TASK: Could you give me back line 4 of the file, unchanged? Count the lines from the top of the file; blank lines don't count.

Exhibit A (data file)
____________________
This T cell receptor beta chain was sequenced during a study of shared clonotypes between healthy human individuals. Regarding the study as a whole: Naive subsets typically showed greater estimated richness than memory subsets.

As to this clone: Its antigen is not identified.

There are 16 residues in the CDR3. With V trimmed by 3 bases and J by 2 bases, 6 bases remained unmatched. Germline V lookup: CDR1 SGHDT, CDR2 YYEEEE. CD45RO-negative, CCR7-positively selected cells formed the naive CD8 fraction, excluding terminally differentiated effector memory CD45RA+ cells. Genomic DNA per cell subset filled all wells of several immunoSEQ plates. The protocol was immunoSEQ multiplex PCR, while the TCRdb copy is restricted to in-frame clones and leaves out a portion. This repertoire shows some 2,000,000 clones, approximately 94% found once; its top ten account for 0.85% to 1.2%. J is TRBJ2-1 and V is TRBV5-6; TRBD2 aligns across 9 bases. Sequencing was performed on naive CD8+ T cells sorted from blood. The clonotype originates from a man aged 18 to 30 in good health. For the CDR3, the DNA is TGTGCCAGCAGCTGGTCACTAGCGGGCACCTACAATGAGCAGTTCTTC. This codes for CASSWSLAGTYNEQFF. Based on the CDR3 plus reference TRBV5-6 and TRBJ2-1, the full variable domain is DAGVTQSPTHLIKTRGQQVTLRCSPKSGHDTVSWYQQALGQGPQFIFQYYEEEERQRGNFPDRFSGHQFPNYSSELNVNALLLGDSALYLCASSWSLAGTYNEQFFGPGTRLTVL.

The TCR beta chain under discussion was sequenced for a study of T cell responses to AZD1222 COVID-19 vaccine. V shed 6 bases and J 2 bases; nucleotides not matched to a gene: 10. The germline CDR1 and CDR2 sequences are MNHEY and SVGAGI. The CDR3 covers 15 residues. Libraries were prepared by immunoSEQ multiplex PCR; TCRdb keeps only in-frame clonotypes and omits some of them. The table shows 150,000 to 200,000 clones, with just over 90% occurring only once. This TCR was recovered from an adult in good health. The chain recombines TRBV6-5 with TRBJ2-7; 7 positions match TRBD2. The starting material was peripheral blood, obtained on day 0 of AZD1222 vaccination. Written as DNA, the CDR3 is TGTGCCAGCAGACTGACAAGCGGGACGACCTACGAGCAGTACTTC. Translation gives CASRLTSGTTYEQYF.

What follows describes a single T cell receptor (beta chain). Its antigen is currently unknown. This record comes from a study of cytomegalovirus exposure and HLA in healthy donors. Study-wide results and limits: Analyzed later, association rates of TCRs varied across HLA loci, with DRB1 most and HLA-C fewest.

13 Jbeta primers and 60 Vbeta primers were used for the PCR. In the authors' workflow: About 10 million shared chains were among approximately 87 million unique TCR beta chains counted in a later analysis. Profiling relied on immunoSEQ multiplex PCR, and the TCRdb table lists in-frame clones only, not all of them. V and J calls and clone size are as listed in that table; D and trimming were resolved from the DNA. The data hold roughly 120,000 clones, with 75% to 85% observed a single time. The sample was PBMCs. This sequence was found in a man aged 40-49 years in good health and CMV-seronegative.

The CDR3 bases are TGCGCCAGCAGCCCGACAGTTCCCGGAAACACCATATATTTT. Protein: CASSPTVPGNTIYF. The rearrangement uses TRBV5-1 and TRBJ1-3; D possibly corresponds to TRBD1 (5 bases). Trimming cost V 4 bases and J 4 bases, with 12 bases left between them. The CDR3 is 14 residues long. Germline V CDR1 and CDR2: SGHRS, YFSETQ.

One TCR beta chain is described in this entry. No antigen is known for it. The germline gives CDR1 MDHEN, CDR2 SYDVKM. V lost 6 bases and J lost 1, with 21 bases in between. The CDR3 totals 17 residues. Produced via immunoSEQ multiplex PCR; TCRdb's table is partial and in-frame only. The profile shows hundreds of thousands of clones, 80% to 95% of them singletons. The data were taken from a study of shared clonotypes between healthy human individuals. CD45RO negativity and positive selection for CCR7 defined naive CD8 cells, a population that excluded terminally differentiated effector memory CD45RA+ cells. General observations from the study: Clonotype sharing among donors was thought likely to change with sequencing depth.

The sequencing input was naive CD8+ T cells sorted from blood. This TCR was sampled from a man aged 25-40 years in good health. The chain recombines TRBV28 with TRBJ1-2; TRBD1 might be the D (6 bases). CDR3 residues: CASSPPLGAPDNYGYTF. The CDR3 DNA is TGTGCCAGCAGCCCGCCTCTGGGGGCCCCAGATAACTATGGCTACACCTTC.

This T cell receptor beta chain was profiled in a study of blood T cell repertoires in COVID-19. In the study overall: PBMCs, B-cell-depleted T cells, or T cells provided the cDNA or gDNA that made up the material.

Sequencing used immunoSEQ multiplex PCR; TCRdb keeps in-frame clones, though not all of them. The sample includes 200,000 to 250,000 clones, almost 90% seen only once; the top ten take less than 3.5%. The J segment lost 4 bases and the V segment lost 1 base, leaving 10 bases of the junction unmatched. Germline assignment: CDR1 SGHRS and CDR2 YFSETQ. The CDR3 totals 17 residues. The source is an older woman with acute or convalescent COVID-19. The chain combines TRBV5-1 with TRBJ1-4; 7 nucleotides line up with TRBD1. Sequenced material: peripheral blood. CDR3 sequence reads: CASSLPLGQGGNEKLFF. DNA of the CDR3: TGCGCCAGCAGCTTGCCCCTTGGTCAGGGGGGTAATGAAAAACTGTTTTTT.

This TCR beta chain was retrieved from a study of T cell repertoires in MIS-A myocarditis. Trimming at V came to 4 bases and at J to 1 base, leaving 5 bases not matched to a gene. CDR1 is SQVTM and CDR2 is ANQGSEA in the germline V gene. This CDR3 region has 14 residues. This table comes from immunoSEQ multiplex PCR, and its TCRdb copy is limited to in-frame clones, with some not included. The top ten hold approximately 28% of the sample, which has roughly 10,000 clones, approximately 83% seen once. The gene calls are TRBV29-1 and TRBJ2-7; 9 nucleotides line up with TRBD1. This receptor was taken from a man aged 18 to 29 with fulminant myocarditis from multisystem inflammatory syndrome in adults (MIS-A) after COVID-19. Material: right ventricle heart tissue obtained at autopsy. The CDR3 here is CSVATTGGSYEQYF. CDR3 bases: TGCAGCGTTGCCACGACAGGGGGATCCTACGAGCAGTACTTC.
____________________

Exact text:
The TCR beta chain under discussion was sequenced for a study of T cell responses to AZD1222 COVID-19 vaccine. V shed 6 bases and J 2 bases; nucleotides not matched to a gene: 10. The germline CDR1 and CDR2 sequences are MNHEY and SVGAGI. The CDR3 covers 15 residues. Libraries were prepared by immunoSEQ multiplex PCR; TCRdb keeps only in-frame clonotypes and omits some of them. The table shows 150,000 to 200,000 clones, with just over 90% occurring only once. This TCR was recovered from an adult in good health. The chain recombines TRBV6-5 with TRBJ2-7; 7 positions match TRBD2. The starting material was peripheral blood, obtained on day 0 of AZD1222 vaccination. Written as DNA, the CDR3 is TGTGCCAGCAGACTGACAAGCGGGACGACCTACGAGCAGTACTTC. Translation gives CASRLTSGTTYEQYF.